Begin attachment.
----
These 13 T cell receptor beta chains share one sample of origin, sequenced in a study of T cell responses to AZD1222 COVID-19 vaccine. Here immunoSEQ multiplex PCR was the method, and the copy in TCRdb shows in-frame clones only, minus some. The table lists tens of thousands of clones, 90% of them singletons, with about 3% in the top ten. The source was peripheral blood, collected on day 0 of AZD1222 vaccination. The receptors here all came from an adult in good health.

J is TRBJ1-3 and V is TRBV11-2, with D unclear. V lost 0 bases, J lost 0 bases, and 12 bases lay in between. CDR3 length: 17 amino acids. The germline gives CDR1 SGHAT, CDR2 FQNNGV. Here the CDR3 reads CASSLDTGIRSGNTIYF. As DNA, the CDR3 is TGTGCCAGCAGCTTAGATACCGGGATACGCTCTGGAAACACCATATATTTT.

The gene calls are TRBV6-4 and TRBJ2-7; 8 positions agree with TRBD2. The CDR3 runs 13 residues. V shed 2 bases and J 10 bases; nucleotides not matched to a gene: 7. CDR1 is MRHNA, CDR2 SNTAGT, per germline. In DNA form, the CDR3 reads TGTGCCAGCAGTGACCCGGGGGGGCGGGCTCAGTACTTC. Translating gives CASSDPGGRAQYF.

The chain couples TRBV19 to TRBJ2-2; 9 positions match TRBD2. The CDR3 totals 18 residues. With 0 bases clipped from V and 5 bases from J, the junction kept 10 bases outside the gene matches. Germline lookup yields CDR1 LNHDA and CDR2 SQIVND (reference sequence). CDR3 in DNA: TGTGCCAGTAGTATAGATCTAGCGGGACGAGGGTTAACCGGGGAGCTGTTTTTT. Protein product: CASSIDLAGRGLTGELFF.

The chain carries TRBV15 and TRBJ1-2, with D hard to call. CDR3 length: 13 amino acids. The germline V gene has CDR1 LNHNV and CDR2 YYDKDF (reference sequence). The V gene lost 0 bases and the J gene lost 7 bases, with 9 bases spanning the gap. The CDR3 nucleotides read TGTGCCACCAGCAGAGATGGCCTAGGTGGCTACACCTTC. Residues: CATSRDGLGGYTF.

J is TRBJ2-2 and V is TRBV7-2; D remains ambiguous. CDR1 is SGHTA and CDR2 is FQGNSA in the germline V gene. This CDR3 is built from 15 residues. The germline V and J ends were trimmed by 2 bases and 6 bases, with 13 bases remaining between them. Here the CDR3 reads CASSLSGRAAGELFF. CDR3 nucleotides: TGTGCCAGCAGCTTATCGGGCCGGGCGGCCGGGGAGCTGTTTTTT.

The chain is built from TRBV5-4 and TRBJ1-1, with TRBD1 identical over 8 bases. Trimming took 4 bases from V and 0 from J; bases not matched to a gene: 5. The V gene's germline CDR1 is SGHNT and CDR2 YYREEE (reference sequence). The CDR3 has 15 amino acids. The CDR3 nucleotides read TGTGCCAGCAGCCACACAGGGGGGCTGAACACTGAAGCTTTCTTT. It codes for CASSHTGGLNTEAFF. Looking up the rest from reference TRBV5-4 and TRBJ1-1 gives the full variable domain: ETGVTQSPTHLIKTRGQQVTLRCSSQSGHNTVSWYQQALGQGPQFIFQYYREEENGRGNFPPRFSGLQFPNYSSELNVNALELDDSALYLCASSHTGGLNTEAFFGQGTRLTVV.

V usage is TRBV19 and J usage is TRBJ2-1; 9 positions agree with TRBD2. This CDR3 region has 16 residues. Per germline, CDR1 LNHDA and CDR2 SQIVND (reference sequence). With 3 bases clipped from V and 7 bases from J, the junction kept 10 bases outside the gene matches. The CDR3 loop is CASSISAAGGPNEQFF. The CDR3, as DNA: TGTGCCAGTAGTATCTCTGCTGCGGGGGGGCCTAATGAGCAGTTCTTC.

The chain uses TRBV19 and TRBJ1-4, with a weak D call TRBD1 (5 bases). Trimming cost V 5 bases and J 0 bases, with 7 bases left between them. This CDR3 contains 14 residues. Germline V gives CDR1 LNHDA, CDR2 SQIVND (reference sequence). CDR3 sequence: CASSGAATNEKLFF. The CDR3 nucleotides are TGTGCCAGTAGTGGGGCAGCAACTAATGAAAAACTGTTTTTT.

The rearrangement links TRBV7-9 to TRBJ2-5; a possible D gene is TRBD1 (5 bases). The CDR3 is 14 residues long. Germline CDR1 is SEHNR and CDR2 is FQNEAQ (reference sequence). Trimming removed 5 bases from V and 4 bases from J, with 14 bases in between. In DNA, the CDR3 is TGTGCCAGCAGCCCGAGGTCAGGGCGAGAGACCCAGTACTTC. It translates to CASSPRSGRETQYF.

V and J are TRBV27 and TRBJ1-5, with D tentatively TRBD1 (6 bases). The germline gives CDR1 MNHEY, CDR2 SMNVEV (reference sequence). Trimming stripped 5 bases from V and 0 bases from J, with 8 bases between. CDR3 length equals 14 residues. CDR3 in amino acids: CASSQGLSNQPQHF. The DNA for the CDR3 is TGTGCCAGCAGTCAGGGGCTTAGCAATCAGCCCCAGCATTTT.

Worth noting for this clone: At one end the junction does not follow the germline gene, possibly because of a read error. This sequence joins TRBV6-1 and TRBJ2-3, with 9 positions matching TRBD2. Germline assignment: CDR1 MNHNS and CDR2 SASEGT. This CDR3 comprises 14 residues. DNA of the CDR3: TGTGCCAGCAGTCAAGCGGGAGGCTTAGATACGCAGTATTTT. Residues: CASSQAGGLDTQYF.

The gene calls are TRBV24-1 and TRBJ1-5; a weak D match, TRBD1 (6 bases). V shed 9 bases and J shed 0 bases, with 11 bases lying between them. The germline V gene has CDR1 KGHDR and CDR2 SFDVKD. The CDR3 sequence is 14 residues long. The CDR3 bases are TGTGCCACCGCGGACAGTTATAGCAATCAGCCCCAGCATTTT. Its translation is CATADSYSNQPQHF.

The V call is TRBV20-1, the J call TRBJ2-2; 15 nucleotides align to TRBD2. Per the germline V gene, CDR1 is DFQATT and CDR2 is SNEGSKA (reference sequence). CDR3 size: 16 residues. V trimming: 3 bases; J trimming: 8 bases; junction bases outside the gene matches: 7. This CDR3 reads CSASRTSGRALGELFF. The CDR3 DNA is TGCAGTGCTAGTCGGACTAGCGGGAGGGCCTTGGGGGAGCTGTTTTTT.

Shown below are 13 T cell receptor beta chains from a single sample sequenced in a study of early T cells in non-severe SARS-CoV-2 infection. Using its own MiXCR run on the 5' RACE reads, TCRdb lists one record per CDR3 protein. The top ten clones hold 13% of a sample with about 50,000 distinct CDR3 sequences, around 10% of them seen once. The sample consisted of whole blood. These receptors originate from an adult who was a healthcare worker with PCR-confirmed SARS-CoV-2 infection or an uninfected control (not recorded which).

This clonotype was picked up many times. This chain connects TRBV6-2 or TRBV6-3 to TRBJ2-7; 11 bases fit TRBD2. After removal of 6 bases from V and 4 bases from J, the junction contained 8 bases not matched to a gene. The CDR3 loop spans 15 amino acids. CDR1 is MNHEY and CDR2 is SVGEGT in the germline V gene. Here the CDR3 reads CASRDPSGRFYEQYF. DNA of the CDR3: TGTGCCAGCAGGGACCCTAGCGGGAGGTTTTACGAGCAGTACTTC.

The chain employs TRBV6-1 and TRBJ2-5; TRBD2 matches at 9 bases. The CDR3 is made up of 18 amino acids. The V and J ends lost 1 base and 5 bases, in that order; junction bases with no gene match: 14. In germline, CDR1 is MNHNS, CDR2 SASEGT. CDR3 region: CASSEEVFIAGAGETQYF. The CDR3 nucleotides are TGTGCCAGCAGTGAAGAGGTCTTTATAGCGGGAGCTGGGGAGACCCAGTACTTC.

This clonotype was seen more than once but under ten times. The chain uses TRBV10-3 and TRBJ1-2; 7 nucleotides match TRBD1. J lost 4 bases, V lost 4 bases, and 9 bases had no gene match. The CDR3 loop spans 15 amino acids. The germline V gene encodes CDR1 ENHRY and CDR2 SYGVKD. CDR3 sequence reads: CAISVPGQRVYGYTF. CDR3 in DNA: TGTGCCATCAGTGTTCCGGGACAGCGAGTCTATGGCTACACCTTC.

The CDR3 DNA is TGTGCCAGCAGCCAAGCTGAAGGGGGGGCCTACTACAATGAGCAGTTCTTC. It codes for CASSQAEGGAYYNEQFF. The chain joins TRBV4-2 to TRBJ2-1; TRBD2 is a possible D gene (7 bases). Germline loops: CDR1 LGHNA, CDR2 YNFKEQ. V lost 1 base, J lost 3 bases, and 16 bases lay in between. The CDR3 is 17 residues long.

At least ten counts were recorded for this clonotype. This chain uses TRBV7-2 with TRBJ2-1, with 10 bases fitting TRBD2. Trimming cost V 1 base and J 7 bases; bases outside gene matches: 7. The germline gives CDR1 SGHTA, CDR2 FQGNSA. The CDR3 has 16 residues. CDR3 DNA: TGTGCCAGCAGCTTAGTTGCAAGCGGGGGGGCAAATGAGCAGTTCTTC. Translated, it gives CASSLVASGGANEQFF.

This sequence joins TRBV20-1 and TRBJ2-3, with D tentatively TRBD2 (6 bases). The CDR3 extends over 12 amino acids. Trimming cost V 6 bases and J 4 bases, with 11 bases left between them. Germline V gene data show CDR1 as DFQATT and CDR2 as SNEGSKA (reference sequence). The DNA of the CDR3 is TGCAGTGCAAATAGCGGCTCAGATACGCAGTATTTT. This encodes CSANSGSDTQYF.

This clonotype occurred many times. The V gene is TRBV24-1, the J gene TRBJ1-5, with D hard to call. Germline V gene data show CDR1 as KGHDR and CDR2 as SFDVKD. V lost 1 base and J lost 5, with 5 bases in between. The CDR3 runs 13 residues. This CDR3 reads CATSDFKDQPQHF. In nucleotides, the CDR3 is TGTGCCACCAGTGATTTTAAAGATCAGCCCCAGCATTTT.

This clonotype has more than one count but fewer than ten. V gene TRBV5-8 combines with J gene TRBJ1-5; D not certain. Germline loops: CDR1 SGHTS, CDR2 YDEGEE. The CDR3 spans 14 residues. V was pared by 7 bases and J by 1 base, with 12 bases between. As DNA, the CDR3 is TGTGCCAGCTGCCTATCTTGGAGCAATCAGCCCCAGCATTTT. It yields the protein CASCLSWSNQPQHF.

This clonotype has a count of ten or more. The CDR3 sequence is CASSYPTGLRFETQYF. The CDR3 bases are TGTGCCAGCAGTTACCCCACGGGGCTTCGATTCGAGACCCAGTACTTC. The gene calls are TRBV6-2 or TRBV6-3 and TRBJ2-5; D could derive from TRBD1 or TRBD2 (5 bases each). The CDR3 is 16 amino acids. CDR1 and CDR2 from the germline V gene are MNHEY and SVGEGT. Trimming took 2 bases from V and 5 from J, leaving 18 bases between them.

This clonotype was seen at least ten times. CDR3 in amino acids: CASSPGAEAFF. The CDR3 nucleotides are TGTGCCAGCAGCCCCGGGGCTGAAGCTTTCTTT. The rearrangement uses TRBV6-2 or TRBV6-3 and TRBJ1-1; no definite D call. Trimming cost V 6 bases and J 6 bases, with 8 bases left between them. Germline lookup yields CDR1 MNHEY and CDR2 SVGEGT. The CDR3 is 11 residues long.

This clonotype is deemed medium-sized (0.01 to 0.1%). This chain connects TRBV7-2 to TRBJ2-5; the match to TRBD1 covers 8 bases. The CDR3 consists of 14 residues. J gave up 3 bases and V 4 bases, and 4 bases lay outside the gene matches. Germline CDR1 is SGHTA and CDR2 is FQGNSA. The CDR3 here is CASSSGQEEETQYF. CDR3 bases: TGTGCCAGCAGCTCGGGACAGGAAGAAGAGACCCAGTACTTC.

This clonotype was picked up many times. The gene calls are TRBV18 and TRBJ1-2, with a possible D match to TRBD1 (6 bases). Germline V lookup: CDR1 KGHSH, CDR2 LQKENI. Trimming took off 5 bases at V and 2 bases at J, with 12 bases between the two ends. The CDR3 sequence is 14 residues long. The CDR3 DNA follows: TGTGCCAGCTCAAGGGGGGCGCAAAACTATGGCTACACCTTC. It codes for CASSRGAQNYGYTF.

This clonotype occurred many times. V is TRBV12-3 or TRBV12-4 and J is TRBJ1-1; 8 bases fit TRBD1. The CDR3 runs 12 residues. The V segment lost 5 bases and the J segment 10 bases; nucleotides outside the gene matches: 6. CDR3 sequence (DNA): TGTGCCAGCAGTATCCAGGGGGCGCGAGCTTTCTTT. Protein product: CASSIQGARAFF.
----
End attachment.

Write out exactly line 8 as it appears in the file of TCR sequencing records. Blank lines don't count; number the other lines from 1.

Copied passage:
V usage is TRBV19 and J usage is TRBJ2-1; 9 positions agree with TRBD2. This CDR3 region has 16 residues. Per germline, CDR1 LNHDA and CDR2 SQIVND (reference sequence). With 3 bases clipped from V and 7 bases from J, the junction kept 10 bases outside the gene matches. The CDR3 loop is CASSISAAGGPNEQFF. The CDR3, as DNA: TGTGCCAGTAGTATCTCTGCTGCGGGGGGGCCTAATGAGCAGTTCTTC.